Some of you may remember that long before I got into electoral politics, I was asked if I would accept a Consumer Financial Protection Bureau that was weak and toothless. And I replied that my first choice was a consumer agency that could get real stuff done, and my second choice was no agency and lots of blood and teeth left on the floor. In this campaign, we have been willing to fight, and, when necessary, we left plenty of blood and teeth on the floor. I can think of one billionaire who has been denied the chance to buy this election.

    She’d rather not have something by name that doesn’t serve it’s stated purpose. Revolution without results would hold little appeal to her I’d think.

    I’d read that to say that she won’t endorse either candidate until one of them gives her a high level of confidence they’ll fight for her frontline issues. For Bernie, that would mean that he makes unequivocal and public pledges along the lines you’ve laid out. For Biden, he would have to run with her anti-corruption stance against not only Trump, but also his enablers in the GOP.

    I suspect Biden would be willing to do more to win her endorsement than Sanders will, if only because Bernie assumes their differences are minor – Sanders just doesn’t get that her biggest issues with him have always been about his unwillingness to do the hard work of building a workable plan to achieve what is common in the vision for the country.

  14. Just nutha ignint cracker says:

    @de stijl: How can you possibly say that the caucus worked fine at the local level when the right person wasn’t even chosen? It’s almost like you believe all that nonsense about the people making the choice.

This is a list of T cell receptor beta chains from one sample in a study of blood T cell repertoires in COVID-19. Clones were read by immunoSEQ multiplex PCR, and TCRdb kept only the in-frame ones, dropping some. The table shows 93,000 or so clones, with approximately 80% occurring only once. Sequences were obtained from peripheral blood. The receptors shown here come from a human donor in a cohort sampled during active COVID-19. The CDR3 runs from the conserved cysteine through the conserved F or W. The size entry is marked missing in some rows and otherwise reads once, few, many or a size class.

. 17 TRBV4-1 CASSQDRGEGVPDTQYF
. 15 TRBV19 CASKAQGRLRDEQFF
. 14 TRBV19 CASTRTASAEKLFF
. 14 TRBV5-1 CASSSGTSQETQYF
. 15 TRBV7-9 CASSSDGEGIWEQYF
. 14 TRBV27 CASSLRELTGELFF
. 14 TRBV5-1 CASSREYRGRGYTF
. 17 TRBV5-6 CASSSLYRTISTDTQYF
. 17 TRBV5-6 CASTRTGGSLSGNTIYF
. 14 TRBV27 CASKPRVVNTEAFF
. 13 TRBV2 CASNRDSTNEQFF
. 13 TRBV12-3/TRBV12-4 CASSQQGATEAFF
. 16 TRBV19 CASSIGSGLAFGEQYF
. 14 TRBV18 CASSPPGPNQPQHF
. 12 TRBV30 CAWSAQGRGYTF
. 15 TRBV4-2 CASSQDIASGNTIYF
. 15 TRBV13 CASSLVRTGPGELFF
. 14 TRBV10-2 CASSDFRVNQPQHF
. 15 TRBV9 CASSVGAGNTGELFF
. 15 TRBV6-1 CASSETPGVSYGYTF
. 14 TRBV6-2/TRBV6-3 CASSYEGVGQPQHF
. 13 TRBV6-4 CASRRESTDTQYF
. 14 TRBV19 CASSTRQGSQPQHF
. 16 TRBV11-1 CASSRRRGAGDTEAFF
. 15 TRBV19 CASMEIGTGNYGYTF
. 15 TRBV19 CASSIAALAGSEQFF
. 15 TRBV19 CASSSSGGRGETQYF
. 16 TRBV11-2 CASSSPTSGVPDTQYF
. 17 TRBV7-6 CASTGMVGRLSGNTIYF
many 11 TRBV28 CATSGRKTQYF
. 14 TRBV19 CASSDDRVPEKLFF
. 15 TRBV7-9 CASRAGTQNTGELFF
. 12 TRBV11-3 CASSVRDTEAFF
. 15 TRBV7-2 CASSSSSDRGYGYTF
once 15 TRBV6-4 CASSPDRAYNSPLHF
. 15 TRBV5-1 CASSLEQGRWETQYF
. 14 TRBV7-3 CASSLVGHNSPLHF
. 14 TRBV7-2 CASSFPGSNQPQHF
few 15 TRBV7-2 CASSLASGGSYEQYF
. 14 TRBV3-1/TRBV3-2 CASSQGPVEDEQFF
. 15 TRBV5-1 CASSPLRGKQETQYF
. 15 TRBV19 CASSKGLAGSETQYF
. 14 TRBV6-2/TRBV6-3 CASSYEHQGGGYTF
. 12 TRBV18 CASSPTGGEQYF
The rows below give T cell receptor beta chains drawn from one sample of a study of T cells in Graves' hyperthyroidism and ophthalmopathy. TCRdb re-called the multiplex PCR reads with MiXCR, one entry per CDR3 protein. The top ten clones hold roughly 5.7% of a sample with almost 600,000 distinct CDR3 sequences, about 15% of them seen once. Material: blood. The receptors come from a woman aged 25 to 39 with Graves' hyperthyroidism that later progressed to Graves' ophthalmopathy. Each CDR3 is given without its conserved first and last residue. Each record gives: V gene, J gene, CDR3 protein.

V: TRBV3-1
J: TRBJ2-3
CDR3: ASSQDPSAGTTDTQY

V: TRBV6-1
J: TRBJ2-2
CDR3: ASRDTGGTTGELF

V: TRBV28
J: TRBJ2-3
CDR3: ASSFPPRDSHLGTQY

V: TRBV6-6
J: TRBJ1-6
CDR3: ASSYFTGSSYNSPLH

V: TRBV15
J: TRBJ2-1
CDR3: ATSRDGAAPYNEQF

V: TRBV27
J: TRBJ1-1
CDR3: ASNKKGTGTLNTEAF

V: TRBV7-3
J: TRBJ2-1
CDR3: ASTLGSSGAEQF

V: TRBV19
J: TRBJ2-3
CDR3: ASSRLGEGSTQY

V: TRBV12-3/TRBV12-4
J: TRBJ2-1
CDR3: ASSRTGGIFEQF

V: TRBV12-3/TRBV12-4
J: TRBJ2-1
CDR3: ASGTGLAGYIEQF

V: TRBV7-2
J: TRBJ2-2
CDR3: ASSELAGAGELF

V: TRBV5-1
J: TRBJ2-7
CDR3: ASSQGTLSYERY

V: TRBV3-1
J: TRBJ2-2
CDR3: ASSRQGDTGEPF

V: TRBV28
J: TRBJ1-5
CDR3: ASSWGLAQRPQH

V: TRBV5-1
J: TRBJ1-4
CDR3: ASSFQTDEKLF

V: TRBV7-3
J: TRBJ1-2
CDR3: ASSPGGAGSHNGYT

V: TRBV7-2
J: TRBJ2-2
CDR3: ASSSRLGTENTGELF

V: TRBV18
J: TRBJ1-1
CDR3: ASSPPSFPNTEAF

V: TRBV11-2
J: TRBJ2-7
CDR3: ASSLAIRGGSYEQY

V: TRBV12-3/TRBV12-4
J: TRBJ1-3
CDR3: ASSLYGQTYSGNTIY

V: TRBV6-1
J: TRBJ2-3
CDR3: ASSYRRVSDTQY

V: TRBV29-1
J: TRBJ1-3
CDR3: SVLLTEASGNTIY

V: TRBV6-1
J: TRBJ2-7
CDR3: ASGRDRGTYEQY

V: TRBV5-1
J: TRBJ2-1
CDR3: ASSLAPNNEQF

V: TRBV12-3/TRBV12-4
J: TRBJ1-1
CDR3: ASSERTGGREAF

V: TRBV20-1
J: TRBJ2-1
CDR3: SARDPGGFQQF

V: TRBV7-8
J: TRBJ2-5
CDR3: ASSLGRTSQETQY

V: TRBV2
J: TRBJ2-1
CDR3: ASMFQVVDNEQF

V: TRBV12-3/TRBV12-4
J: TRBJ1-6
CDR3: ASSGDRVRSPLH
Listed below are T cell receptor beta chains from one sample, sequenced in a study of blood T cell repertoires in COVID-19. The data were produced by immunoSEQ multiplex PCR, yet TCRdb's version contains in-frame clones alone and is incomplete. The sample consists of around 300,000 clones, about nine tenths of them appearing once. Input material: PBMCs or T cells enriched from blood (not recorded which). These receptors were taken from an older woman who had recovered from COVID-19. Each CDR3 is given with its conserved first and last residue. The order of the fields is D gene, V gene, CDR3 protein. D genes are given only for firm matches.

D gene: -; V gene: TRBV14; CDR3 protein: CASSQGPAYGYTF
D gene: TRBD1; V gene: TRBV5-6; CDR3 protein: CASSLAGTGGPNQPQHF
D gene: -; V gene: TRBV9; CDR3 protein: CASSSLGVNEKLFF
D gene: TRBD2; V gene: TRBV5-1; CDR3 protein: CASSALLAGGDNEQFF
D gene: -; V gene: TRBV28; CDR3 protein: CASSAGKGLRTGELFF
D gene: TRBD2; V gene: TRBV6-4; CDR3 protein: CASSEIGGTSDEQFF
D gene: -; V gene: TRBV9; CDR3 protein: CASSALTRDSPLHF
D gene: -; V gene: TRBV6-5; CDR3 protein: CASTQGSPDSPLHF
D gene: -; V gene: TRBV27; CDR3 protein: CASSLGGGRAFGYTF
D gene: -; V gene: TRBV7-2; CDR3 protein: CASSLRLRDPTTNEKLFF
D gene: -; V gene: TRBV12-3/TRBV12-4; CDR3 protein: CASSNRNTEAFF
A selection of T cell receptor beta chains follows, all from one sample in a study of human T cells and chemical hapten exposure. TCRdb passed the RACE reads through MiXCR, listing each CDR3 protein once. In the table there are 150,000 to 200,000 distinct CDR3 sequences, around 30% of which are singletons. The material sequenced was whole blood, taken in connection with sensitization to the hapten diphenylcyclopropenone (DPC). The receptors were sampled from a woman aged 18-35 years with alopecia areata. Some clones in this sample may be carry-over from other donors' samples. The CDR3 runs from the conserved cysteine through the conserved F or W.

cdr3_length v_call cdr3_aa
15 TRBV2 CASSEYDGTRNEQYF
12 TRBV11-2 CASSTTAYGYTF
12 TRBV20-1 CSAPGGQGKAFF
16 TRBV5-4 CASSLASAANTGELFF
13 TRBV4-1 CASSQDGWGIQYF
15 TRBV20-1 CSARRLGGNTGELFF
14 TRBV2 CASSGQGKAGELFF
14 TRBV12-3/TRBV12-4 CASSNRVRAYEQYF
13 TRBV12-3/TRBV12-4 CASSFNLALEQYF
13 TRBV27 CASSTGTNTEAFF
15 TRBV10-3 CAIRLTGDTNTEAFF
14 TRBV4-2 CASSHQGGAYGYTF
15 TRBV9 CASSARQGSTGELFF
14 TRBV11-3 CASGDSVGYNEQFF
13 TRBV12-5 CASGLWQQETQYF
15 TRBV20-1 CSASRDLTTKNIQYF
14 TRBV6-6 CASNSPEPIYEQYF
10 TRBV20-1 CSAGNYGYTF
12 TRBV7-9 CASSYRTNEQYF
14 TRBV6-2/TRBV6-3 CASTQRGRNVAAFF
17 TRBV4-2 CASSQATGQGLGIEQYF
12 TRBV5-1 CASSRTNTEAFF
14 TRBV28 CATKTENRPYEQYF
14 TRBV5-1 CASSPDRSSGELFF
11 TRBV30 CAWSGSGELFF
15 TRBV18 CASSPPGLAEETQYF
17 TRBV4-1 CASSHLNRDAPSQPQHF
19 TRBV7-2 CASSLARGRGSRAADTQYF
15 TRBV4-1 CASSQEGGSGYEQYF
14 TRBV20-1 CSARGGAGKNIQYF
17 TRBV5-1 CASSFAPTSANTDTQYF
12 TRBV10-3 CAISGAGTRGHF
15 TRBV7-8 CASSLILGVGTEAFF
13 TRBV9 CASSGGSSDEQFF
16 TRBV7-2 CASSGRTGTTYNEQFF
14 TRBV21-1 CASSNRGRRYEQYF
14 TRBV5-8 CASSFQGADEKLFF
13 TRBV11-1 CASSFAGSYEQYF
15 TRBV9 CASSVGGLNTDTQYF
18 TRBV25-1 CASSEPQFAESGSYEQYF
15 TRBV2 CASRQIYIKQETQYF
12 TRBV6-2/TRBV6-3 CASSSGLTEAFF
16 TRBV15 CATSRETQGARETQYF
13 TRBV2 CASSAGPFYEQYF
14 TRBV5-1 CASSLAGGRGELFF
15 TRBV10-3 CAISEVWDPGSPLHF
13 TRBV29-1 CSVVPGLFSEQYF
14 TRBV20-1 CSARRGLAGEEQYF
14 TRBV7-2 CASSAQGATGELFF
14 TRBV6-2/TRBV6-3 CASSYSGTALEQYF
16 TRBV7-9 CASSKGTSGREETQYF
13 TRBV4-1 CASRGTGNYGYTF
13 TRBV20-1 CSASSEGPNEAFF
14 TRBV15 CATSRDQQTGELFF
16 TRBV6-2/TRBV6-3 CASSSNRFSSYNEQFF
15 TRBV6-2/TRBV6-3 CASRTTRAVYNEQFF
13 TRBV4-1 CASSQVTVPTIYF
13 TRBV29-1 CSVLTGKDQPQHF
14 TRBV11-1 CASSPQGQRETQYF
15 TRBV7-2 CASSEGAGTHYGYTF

ETA: 70 years old.

  15. An Interested Party says:

    @Guarneri: Wow, even for you, that was douchey…well done…

  16. de stijl says:

    @Just nutha ignint cracker:

    Iowa and New Hampshire exist

    1. To winnow the field
    2. To absorb every political journalist and analysts’ every waking hour for months on end and to overanalyze to an absurd level.
    3. Make enormous amount of ad dollars for local TV stations
    4. Let candidates test out messages and techniques

  17. de stijl says:

    @Just nutha ignint cracker:


    Fairly certain. [Does math in head] Yes, I am 56.

    I am terrible at remembering how old I am. No idea why.

    I spent most of my 47th year thinking I was 48. In a way I got year back when I figured that out properly.

  18. Tyrell says:

    @Daryl and his brother Darryl: Warren could not make a clear case for her candidacy and appeared to be “Bernie light”. She should have tried to show clear differences between herself and Bernie instead of just slight differences.
    Middle class? I don’t know about that. She had a discussion with a parent of a college student who had worked and sacrificed to pay for the tuition. He asked her about their situation. She did not have an answer.
    She has worked against the big banks, but not the most powerful one – the Federal Reserve Bank.
    What few proposals she had seemed to point toward bigger, costlier government.